The JAWSfest Murders

The following is the opening chapter of my first Martha’s Vineyard Mystery, The JAWSfest Murders. This fun novel is followed by Deadly Catch, White Shark, and Pretty Vineyard Girls! I really hope you enjoy it!

 

Chapter One

When he fell, the man smashed his head against a tree stump, wedging a piece of bark into his eye. It was too dark to see the stump coming, so, he had done nothing to break his fall. The pain was sharp, almost unbearable but he stumbled back onto his feet and tried to keep going. The woods were dark, very dark. In the horror movies of his youth, there always seemed to be this incredible moonlight to guide people’s paths through the woods, but in real life, there was nothing but oily blackness. His lungs were burning and for a brief moment he regretted giving up his gym membership. It seemed like a ridiculous thing to think about given his current situation but he decided he would rejoin if he got out of these woods alive. He stopped running for just a second to feel his eye and catch his breath. The eye was intact but there was a warm, stickiness pumping out of a three-inch gash below his brow. He knew he was bleeding pretty badly.The dark, the blood, and the swelling had rendered that eye useless. There wasn’t much to see but having the use of two eyes would definitely have been a plus. There was a snapping noise behind him on his left. He reached out and groped for cover. Lowering his breath as much as he could, he felt for the stump. If he snuggled up to it tightly, he thought, he and the stump might just pass as one. His breathing sounded like trumpets over the marching band of his heartbeat. It all sounded so loud to him; he couldn’t believe that he hadn’t been caught and killed by now. This was not the Martha’s Vineyard he knew. The footsteps came closer. They were slow and methodical. His hunter was no more than forty feet directly in front of him. His outline was barely discernable in the blackness but his movement gave him away. It seemed like he had been hunting his prey by listening to his footsteps but now that they had stopped, the hunter was confused and cautious. He kept moving, slowly but with purpose. He hardly made a sound.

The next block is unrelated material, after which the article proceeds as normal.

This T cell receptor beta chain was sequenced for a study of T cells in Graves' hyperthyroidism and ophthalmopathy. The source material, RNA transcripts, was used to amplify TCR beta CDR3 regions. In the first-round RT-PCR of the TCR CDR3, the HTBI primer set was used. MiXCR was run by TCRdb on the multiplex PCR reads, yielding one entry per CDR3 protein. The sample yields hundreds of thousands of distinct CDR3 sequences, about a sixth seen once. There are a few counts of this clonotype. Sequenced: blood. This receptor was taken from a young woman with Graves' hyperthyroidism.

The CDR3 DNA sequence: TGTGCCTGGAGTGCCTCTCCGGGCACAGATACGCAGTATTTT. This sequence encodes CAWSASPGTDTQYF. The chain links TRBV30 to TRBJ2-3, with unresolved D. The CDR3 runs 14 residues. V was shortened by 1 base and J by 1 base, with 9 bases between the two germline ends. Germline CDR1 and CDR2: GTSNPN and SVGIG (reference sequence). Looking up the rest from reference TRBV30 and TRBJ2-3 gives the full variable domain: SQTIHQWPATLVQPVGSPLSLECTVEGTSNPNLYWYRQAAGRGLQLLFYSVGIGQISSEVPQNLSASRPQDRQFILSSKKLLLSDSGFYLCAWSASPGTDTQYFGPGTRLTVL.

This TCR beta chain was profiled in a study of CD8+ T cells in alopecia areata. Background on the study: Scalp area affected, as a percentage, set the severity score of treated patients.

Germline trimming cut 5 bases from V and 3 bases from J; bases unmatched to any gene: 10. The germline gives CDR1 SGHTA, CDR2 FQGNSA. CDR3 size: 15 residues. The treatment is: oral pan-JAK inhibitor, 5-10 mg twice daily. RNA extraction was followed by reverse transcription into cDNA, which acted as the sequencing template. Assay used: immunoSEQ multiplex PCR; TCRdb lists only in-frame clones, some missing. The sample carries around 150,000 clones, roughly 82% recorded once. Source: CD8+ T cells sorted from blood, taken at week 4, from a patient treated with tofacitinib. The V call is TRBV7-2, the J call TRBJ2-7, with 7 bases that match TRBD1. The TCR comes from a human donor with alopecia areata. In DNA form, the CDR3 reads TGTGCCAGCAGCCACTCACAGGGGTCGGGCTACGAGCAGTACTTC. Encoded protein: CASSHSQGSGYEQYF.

The man beside the tree stump watched almost numb as his hunter crept past him. The plan seemed to have worked. He watched and listened as intently as he could before standing up. It had gone quiet. His legs had cramped up while he had huddled against the stump and it was hard to move. His hamstrings screamed as he straightened and he got a Charlie- horse in one of his calves. Running through the woods had made him cold and wet. He stood and started in the opposite direction of the hunter. There needed to
be as much distance between the two of them as possible. He needed to make it to the police station in Edgartown but fast. He wasn’t even sure where he was or in which direction he was headed. He had been running in the woods for what seemed an eternity and it was impossible to tell whether he had moved in a straight line or not. He did know that he had to get out of the woods. If he got out of the woods, he’d be safe.

He couldn’t help but scream out but he wasn’t sure if he was screaming due to the sound of the gunshot or because of the bullet tearing off the top half of his ear. His face burned, his ear burned. He was crying now. His wails were more than enough to give away his exact location no matter how dark it was or how fast he ran. He couldn’t help himself. His head was spinning and he thought he was going to be sick. The second shot sounded through the forest and he felt like he had been kicked to the ground by a heavy boot. He landed face first in the muck. The wind knocked out of him, he pleaded for air but found very little. He realised that he had been shot in the back. He would not live through this; he knew that now. His mouth was filling with a thick metallic taste. He had stopped wailing and was gurgling up blood instead. He tried to get to his feet but he barely managed to roll over. Up through the trees, he saw the moon come out from behind the cloud cover. He couldn’t feel his hands or feet. The forest lit up just like in the movies. He felt the warmth of his bladder let go in his jeans. Trees were a haunting blue in the moonlight, so were the ferns, moss, and grass- he saw the stump that he had hit. The light faded again. There was something peaceful about a forest at night. It was beautiful. A calm. The man was dead.

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